Modeling ecotoxicity impacts in vineyard production: Addressing spatial differentiation for copper fungicides

Nancy Peña*, Assumpció Antón, Andreas Kamilaris, Peter Fantke

*Corresponding author for this work

    Research output: Contribution to journalJournal articleResearchpeer-review

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    Application of plant protection products (PPP) is a fundamental practice for viticulture. Life Cycle Assessment (LCA) has proved to be a useful tool to assess the environmental performance of agricultural production, where including toxicity-related impacts for PPP use is still associated with methodological limitations, especially for inorganic (i.e. metal-based) pesticides. Downy mildew is one of the most severe diseases for vineyard production. For disease control, copper-based fungicides are the most effective and used PPP in both conventional and organic viticulture. This study aims to improve the toxicity-related characterization of copper-based fungicides (Cu) for LCA studies. Potential freshwater ecotoxicity impacts of 12 active ingredients used to control downy mildew in European vineyards were quantified and compared. Soil ecotoxicity impacts were calculated for specific soil chemistries and textures. To introduce spatial differentiation for Cu in freshwater and soil ecotoxicity characterization, we used 7 European water archetypes and a set of 15,034 non-calcareous vineyard soils for 4 agricultural scenarios. Cu ranked as the most impacting substance for potential freshwater ecotoxicity among the 12 studied active ingredients. With the inclusion of spatial differentiation, Cu toxicity potentials vary 3 orders of magnitude, making variation according to water archetypes potentially relevant. In the case of non-calcareous soils ecotoxicity characterization, the variability of Cu impacts in different receiving environments is about 2 orders of magnitude. Our results show that Cu potential toxicity depends mainly on its capacity to interact with the emission site, and the dynamics of this interaction (speciation). These results represent a better approximation to understand Cu potential toxicity impact profiles, assisting decision makers to better understand copper behavior concerning the receiving environment and therefore how restrictions on the use of copper-based fungicides should be considered in relation to the emission site.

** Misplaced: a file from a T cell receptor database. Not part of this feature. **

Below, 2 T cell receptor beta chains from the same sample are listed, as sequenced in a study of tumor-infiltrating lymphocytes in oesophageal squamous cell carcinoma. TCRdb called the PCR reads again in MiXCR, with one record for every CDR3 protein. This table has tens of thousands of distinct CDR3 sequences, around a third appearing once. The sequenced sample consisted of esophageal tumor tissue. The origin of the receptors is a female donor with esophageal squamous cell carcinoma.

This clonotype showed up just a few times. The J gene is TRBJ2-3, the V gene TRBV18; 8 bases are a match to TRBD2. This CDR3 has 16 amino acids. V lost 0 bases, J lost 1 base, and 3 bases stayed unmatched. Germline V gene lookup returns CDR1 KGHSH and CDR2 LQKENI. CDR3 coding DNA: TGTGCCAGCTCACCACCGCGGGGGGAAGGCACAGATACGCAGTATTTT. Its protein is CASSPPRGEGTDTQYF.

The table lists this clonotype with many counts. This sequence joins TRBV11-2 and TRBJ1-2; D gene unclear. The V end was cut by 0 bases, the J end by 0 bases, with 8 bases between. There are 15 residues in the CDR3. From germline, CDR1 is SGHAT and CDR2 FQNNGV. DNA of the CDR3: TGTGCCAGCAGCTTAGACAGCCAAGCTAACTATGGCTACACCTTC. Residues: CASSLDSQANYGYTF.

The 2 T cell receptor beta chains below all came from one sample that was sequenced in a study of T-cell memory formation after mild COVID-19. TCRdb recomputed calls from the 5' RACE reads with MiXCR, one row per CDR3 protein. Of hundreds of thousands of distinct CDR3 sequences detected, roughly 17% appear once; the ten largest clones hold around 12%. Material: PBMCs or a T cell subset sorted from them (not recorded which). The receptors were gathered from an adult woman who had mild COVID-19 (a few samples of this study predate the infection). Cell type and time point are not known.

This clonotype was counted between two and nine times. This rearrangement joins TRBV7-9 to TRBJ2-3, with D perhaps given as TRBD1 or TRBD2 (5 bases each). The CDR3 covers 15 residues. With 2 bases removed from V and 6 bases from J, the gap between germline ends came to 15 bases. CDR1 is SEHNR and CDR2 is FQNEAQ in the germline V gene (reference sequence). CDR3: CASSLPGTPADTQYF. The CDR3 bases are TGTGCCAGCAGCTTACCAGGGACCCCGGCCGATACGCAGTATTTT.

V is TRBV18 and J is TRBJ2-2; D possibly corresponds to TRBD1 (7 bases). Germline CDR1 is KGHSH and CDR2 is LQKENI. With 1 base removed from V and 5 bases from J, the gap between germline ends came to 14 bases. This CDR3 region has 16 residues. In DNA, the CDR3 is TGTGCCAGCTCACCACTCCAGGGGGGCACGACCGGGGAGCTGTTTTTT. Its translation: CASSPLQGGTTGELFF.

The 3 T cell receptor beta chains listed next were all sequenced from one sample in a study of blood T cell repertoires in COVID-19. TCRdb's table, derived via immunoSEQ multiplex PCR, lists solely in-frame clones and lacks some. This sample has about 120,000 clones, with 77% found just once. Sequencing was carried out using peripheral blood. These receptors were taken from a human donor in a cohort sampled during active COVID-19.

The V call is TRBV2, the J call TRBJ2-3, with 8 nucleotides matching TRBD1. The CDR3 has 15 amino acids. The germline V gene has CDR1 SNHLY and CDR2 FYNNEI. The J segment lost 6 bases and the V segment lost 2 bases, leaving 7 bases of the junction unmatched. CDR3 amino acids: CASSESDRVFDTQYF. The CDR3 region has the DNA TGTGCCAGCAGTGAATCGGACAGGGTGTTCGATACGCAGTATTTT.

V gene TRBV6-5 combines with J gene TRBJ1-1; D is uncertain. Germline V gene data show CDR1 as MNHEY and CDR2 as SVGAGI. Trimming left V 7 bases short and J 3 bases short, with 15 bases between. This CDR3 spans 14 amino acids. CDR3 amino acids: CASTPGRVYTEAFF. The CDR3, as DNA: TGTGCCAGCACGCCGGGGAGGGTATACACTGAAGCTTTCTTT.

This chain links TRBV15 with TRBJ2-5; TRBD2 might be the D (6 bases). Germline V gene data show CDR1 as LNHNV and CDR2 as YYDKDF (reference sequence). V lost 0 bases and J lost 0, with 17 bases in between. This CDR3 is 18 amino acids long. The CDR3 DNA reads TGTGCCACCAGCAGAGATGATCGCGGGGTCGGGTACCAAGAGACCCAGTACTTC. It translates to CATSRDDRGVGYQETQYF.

Original languageEnglish
    JournalScience of the Total Environment
    Pages (from-to)796-804
    Publication statusPublished - 2018


    • Freshwater ecotoxicity
    • Inorganic pesticides
    • Life cycle assessment (LCA)
    • Non-calcareous vineyards
    • Soil ecotoxicity
    • USEtox


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